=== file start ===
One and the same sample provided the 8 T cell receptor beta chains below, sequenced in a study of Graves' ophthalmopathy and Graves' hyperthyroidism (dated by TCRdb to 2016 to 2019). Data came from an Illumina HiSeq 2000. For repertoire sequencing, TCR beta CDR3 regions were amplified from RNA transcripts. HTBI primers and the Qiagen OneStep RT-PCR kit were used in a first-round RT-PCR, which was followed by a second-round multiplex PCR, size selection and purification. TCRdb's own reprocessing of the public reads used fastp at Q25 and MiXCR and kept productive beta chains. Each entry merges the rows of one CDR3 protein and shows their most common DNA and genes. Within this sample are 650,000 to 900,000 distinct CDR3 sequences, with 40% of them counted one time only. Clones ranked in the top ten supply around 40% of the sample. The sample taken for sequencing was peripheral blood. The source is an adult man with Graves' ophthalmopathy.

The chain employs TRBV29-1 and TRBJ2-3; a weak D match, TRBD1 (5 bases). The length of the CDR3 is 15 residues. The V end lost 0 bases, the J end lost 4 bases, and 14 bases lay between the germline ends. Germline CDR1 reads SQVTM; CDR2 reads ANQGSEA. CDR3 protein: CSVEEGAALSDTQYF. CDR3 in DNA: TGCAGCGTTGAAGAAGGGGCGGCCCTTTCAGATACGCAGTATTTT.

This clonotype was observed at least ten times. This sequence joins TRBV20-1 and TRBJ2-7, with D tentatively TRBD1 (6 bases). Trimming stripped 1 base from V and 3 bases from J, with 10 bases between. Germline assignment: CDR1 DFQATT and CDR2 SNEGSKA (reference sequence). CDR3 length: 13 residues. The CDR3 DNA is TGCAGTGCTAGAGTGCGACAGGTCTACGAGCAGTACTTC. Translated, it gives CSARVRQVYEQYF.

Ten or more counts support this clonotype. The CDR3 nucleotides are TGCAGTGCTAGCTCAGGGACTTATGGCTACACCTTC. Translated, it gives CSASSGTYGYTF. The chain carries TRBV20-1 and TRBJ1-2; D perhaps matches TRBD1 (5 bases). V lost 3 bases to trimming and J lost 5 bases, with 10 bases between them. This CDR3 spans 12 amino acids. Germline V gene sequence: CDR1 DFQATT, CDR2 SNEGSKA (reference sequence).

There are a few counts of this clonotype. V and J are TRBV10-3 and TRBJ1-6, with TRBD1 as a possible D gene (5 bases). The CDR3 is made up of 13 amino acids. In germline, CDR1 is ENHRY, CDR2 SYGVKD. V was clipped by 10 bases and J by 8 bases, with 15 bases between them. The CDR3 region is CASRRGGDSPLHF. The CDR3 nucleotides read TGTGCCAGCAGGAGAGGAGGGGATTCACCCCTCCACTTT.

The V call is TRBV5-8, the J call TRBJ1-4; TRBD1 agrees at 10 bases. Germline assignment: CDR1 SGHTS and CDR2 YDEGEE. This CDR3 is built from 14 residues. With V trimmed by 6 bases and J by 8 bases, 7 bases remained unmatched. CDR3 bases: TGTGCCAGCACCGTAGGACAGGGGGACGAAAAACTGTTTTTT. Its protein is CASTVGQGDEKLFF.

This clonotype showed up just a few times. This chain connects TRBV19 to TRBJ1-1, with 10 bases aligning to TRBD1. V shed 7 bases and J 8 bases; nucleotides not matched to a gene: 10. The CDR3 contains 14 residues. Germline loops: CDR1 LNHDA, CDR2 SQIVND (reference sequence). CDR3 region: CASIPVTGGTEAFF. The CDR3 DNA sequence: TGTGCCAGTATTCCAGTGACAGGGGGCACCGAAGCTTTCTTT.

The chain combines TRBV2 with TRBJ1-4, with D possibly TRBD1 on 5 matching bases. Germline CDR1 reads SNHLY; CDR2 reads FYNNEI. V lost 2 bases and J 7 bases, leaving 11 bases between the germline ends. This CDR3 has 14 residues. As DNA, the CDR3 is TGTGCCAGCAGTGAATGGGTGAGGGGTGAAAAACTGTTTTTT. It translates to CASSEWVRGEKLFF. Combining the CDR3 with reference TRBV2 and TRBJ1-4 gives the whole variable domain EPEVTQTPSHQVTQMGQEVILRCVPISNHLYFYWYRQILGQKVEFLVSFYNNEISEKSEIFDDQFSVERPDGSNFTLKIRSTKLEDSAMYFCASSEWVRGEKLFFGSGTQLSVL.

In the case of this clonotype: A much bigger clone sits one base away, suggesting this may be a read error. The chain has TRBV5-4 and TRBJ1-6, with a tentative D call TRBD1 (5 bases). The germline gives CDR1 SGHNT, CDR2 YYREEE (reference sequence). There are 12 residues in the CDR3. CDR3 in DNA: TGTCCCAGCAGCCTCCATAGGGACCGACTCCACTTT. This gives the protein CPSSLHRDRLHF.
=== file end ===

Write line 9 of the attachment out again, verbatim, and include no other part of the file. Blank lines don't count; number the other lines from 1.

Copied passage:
In the case of this clonotype: A much bigger clone sits one base away, suggesting this may be a read error. The chain has TRBV5-4 and TRBJ1-6, with a tentative D call TRBD1 (5 bases). The germline gives CDR1 SGHNT, CDR2 YYREEE (reference sequence). There are 12 residues in the CDR3. CDR3 in DNA: TGTCCCAGCAGCCTCCATAGGGACCGACTCCACTTT. This gives the protein CPSSLHRDRLHF.